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Providers of gender-affirming care face an uncertain future when restrictions go into effect

 Clinical psychologist Jennifer Evans works for the University of Florida’s Youth Gender Program in Gainesville.
Daylina Miller
WUSF Public Media
Clinical psychologist Jennifer Evans works for the University of Florida’s Youth Gender Program in Gainesville.

Rules barring doctors from providing gender affirming treatments like puberty blockers and hormones to minors will go into effect next week, and Republican state lawmakers want to further restrict access to care.

They filed bills last week that would make it illegal to provide such treatments to transgender kids. This comes after the Florida Boards of Medicine and Osteopathic Medicine voted to restrict the doctors they regulate from providing gender-affirming medications and surgeries to children, with exceptions for those who’ve already started receiving care.

The legislation (HB 1421 and SB 254) would also make it harder for adults to get care, prevent insurers and public institutions from helping pay for it and prevent people from changing the sex listed on their birth certificate.

For now, clinical psychologist Jennifer Evans with the University of Florida Health's Youth Gender Program said she and her colleagues are working to provide trans kids the best possible care while they still can. She talked with Health News Florida's Stephanie Colombini.

Talk about why your role as a psychologist may be more important than ever now that kids won't have other options for treatment like hormones.

I'm gearing up to try to do some group therapy so that we can try to provide services to more of these patients who are having their access restricted. I'm thinking of potentially doing a group for parents of kids who maybe would have been ready to start puberty blockers, and then also looking at that, like high school age range.

I think 16 is kind of the average age where our patients have been starting on hormones – if that's appropriate for them and it’s consented to by the family and the patient. Because they're going to see the goal is kind of in reach at 18. And it's really painful for them to have to wait from 14 to 18, knowing it's around the corner, and [feeling like] “There's nothing I can do to get more comfortable in my body.”

And they will be going through physical changes during puberty that don't align with their identity. What kind of mental support are they going to need during that time?

I think group therapy, individual therapy to address symptoms of depression, body image, and eating disorder-type difficulties -- that's sometimes sort of a creative way that patients try to address dysphoria. Anxiety is going to be a big one, including social anxiety. Increases in substance use, potentially, to help people cope with that discomfort, that anxiety, that depression.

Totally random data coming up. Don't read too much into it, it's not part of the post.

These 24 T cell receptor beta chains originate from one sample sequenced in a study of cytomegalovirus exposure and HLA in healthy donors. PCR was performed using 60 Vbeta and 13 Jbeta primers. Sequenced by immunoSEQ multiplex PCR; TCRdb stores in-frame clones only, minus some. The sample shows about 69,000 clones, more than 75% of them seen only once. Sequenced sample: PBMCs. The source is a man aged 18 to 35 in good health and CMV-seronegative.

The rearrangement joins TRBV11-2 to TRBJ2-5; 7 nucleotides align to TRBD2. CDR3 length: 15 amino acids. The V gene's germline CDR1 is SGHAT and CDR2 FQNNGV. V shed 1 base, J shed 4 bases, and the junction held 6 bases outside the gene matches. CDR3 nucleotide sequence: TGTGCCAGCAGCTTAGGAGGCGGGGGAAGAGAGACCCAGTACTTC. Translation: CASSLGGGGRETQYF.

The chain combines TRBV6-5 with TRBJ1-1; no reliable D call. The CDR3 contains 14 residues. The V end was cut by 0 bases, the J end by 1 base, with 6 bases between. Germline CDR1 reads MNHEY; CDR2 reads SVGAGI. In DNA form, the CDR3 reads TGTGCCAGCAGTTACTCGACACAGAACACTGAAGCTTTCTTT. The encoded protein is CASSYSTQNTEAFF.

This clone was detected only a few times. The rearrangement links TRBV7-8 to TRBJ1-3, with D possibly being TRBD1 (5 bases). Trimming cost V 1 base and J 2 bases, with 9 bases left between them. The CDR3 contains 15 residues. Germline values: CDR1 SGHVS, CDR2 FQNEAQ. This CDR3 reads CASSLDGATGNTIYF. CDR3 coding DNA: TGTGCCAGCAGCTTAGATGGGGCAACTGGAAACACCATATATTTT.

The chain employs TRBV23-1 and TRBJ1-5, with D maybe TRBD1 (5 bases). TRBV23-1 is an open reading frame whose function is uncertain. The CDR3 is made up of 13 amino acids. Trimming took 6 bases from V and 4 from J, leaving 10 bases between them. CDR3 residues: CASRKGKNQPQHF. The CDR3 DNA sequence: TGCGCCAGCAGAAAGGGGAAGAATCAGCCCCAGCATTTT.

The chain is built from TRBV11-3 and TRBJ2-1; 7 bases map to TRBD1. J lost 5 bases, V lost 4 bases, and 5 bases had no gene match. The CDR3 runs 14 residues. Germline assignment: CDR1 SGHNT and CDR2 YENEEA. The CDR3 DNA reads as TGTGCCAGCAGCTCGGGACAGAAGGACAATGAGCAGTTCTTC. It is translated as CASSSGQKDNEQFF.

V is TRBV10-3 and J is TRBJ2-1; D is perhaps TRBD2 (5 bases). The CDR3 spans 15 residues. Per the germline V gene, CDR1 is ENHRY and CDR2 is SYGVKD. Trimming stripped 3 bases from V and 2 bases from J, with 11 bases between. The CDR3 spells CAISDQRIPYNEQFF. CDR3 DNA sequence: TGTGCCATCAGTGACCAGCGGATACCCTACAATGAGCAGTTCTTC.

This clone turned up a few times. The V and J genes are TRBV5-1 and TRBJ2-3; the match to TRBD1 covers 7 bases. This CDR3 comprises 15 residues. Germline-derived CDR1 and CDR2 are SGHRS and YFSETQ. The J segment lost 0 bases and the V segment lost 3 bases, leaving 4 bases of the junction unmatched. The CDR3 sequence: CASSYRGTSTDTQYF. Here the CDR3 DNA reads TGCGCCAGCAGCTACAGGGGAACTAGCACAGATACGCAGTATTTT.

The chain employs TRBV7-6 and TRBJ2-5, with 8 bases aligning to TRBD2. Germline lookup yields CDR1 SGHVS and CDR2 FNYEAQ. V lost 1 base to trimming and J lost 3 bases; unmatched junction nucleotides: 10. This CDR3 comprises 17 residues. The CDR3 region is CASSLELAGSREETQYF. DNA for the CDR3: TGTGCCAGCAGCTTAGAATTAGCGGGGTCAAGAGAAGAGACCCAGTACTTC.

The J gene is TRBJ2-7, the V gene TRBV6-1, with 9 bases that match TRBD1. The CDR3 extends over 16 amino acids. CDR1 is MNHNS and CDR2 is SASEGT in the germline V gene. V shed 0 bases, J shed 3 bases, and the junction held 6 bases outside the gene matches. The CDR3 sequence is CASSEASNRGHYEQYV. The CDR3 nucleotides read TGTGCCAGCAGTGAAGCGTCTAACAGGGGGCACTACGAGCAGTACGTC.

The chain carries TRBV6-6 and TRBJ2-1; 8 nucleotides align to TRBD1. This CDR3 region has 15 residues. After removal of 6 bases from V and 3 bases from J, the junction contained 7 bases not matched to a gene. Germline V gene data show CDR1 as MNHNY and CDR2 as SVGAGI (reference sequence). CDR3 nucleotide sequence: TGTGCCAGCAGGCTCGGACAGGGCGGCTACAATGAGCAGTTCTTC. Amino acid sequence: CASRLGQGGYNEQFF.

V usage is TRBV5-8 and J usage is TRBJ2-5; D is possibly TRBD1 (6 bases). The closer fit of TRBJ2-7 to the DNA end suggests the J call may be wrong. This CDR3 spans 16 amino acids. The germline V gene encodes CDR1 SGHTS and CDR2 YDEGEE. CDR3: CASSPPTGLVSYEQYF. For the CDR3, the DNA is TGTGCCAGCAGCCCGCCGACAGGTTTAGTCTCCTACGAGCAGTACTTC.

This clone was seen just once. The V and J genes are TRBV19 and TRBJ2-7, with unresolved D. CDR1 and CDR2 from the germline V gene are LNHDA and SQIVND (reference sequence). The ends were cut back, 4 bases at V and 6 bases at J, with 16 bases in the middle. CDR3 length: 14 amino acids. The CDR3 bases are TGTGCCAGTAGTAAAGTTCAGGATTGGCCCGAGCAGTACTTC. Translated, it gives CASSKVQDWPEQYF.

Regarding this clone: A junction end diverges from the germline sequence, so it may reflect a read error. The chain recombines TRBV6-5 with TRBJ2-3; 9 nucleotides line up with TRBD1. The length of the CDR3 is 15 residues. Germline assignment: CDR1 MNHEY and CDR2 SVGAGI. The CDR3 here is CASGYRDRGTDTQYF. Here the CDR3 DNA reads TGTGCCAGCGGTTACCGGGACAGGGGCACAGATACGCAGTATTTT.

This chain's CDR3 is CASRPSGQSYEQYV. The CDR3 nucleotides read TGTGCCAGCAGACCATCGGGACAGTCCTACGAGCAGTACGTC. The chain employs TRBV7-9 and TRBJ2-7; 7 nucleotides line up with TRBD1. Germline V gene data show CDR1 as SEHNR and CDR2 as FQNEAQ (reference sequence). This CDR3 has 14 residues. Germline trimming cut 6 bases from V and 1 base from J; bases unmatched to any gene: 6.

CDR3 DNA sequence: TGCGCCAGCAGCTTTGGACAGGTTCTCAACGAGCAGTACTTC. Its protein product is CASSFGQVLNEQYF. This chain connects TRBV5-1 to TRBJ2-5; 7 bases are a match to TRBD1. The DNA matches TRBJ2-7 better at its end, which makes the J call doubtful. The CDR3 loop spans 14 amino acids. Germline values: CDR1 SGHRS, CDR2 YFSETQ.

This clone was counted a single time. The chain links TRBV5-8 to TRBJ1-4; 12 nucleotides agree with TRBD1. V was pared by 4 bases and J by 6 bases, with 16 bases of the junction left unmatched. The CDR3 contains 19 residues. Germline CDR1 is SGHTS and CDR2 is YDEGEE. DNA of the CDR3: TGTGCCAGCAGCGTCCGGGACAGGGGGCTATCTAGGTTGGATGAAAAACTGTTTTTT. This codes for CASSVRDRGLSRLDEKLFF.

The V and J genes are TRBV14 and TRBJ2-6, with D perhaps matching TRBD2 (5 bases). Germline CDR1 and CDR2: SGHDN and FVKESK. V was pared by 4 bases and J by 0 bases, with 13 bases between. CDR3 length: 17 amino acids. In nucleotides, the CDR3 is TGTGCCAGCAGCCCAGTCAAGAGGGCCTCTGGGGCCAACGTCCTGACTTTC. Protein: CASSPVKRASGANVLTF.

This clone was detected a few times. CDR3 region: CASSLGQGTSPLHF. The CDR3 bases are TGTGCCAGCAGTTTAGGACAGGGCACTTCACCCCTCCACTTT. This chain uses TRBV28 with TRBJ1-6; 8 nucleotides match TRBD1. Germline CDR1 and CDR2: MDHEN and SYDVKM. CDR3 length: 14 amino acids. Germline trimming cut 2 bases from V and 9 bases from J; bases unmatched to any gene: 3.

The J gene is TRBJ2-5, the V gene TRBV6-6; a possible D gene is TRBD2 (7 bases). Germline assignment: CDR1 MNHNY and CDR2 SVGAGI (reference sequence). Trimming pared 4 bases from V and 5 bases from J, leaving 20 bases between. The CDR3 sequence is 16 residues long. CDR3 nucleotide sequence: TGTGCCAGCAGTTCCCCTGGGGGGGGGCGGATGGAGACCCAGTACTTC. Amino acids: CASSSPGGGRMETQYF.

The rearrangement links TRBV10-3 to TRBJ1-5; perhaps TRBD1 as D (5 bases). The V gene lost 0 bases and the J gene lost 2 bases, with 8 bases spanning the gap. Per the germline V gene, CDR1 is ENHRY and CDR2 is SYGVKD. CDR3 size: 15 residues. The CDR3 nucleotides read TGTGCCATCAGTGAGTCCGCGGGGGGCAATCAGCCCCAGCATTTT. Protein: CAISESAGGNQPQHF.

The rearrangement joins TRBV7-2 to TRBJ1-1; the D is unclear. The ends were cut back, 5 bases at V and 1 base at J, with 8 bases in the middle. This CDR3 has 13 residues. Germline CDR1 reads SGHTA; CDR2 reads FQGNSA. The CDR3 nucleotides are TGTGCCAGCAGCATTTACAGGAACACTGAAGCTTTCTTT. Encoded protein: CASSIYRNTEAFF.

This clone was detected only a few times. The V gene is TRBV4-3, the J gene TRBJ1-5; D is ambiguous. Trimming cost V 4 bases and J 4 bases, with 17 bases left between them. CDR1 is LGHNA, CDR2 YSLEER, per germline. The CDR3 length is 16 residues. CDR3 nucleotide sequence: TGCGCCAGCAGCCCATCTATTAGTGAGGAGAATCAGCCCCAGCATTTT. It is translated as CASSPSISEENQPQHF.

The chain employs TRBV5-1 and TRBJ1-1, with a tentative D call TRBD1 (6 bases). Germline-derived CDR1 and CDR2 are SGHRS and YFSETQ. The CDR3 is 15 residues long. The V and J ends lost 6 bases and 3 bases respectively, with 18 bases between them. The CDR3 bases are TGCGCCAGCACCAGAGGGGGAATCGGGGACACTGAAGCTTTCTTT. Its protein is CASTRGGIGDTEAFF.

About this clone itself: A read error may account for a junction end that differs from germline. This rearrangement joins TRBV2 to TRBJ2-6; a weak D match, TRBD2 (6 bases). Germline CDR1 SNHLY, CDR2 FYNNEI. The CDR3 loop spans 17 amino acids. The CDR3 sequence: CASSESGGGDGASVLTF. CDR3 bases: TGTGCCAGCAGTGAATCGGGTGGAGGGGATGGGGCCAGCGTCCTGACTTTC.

So we’ve got to be ready to support patients in those areas if symptoms start to increase or flare up.

And your clinic was already one of the few places in this state that was providing gender-affirming care. So if its future is threatened, what could that mean?

Yeah, so my understanding at this point is that the UF Youth Gender Program is the last remaining youth gender program in the state. The three or four others that existed closed down pretty early once the Board of Medicine started to gear up to roll out these changes. I've heard of a number of providers leaving the state.

And yeah, you're absolutely right, there's already so few medical and mental health providers that do this work. And then the ones that we did have are dropping like flies because it's a scary time to be doing this practice. And the systems that these providers work in aren’t always supportive of continuing that work amidst the political controversy around this issue.

What's keeping you going?

As a member of the queer community, I don't feel like I can step out of it. This feels very personal for me.

I just refuse to back down because I know so many people that this health care has made such a huge impact on their lives in such a positive way. And the trans adults that I know in my personal life constantly tell me, “If only I could have accessed this as a minor, if that had been a thing,” or, “If my parents had been affirming of it, my life could have been totally different much sooner.” And so for me, it's just such a personal issue that I don't know what it would take for me to back down and stop providing this care.

Certainly, if laws prohibited me from doing it, I'd have to make a really tough decision about whether I would move out of state to continue doing the work I do or not, or if I would shift gears. Which it's painful to even think about what I would do in that situation.

Knowing how badly the state needs people who advocate for this trans-affirming care for minors and for adults, I'm really hesitant to let it push me out of the state. Because that doesn't ever create change in the way that we need it to go if we all leave.

Copyright 2023 WUSF 89.7. To see more, visit WUSF 89.7.

Stephanie Colombini joined WUSF Public Media in December 2016 as Producer of Florida Matters, WUSF’s public affairs show. She’s also a reporter for WUSF’s Health News Florida project.